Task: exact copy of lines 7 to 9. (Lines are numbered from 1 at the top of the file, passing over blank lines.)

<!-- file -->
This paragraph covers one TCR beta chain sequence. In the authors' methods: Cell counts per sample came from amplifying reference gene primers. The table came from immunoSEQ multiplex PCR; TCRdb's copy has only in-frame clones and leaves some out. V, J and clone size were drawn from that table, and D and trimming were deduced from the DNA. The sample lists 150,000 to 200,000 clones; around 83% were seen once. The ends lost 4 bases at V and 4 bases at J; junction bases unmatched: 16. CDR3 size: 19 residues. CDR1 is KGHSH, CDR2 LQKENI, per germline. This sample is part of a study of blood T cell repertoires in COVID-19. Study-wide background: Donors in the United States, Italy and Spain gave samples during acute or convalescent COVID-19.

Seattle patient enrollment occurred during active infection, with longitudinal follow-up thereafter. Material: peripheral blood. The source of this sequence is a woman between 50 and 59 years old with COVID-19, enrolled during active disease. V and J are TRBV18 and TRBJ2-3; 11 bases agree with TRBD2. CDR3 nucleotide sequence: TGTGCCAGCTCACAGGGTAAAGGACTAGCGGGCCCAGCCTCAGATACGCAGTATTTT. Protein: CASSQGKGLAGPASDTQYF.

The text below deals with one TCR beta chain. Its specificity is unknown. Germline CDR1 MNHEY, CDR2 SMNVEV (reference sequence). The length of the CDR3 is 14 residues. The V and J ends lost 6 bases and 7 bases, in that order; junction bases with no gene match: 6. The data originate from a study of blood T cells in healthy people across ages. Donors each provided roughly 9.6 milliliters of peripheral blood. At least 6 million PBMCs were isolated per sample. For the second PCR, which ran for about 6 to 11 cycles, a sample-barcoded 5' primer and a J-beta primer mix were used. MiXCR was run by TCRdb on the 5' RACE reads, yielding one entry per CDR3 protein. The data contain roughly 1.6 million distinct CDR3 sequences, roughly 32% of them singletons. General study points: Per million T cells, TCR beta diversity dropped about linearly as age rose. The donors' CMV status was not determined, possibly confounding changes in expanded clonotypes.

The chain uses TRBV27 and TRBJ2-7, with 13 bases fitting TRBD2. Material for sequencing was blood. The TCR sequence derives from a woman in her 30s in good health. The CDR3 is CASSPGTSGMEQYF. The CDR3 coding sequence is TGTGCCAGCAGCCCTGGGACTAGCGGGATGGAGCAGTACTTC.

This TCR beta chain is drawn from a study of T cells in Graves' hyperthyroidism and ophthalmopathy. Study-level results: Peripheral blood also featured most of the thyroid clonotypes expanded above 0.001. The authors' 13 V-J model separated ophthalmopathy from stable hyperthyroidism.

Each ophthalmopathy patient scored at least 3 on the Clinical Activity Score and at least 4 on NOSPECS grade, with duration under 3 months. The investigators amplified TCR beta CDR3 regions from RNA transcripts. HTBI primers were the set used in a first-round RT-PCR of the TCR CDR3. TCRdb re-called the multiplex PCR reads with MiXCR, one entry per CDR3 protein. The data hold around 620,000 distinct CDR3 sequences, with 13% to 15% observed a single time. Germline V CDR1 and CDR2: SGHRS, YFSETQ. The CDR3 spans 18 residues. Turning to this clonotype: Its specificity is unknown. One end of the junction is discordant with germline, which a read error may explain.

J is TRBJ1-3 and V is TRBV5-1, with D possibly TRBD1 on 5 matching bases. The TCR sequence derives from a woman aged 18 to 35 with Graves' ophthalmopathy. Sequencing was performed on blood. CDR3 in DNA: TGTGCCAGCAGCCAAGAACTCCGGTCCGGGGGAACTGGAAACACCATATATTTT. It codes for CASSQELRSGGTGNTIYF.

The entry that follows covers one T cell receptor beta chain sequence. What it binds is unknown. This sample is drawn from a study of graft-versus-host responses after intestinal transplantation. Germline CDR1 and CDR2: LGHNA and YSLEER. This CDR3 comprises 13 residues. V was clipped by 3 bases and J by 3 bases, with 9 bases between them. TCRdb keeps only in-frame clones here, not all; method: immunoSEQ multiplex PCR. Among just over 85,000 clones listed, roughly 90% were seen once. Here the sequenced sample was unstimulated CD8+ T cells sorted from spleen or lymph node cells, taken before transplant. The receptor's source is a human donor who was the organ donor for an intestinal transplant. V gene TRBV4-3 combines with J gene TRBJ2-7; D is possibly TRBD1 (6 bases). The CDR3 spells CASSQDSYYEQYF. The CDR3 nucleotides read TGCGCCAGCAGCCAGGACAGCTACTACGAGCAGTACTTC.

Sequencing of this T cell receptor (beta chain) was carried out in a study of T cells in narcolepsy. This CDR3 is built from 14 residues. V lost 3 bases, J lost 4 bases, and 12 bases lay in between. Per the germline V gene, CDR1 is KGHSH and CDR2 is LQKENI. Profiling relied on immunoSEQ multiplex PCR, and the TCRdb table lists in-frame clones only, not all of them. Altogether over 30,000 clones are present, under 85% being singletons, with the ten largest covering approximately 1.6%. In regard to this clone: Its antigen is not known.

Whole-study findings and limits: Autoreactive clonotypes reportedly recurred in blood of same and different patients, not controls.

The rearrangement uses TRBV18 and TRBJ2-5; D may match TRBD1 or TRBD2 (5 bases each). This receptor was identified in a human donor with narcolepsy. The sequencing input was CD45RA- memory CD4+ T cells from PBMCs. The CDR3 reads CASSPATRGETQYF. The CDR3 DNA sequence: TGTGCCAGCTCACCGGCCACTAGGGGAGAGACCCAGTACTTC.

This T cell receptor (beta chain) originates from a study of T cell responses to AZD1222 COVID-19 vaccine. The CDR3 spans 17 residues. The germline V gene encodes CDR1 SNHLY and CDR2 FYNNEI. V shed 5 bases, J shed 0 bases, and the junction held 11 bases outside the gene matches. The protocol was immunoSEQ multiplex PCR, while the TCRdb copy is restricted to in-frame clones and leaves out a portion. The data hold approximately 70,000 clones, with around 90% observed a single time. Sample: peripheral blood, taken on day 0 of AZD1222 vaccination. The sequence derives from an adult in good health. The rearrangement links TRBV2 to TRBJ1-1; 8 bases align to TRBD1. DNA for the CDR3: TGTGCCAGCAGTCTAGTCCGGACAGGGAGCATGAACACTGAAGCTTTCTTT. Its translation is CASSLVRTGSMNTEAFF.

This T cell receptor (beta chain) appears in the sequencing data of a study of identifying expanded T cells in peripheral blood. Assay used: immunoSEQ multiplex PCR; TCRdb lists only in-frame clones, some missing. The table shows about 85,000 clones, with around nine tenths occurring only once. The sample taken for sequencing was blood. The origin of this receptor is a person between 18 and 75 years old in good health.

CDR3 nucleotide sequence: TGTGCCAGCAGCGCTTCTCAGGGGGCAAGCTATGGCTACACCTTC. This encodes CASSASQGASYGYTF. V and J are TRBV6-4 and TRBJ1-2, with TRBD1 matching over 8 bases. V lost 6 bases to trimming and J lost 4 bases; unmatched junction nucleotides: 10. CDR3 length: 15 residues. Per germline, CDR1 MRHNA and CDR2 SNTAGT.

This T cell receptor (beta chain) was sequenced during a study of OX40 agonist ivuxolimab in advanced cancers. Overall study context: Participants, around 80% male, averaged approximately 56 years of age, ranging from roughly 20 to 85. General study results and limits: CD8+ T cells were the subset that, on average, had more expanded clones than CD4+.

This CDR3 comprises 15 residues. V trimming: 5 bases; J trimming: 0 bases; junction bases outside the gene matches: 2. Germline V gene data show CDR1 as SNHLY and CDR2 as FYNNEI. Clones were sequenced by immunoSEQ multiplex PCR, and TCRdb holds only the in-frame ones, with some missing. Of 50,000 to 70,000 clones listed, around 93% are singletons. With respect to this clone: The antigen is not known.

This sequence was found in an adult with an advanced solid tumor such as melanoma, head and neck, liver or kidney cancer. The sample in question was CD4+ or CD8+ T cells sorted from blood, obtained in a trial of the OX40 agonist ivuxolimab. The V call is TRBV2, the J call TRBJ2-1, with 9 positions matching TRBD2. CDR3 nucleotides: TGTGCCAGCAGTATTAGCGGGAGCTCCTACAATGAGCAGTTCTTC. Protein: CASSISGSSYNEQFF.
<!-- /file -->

J is TRBJ1-3 and V is TRBV5-1, with D possibly TRBD1 on 5 matching bases. The TCR sequence derives from a woman aged 18 to 35 with Graves' ophthalmopathy. Sequencing was performed on blood. CDR3 in DNA: TGTGCCAGCAGCCAAGAACTCCGGTCCGGGGGAACTGGAAACACCATATATTTT. It codes for CASSQELRSGGTGNTIYF.

The entry that follows covers one T cell receptor beta chain sequence. What it binds is unknown. This sample is drawn from a study of graft-versus-host responses after intestinal transplantation. Germline CDR1 and CDR2: LGHNA and YSLEER. This CDR3 comprises 13 residues. V was clipped by 3 bases and J by 3 bases, with 9 bases between them. TCRdb keeps only in-frame clones here, not all; method: immunoSEQ multiplex PCR. Among just over 85,000 clones listed, roughly 90% were seen once. Here the sequenced sample was unstimulated CD8+ T cells sorted from spleen or lymph node cells, taken before transplant. The receptor's source is a human donor who was the organ donor for an intestinal transplant. V gene TRBV4-3 combines with J gene TRBJ2-7; D is possibly TRBD1 (6 bases). The CDR3 spells CASSQDSYYEQYF. The CDR3 nucleotides read TGCGCCAGCAGCCAGGACAGCTACTACGAGCAGTACTTC.

Sequencing of this T cell receptor (beta chain) was carried out in a study of T cells in narcolepsy. This CDR3 is built from 14 residues. V lost 3 bases, J lost 4 bases, and 12 bases lay in between. Per the germline V gene, CDR1 is KGHSH and CDR2 is LQKENI. Profiling relied on immunoSEQ multiplex PCR, and the TCRdb table lists in-frame clones only, not all of them. Altogether over 30,000 clones are present, under 85% being singletons, with the ten largest covering approximately 1.6%. In regard to this clone: Its antigen is not known.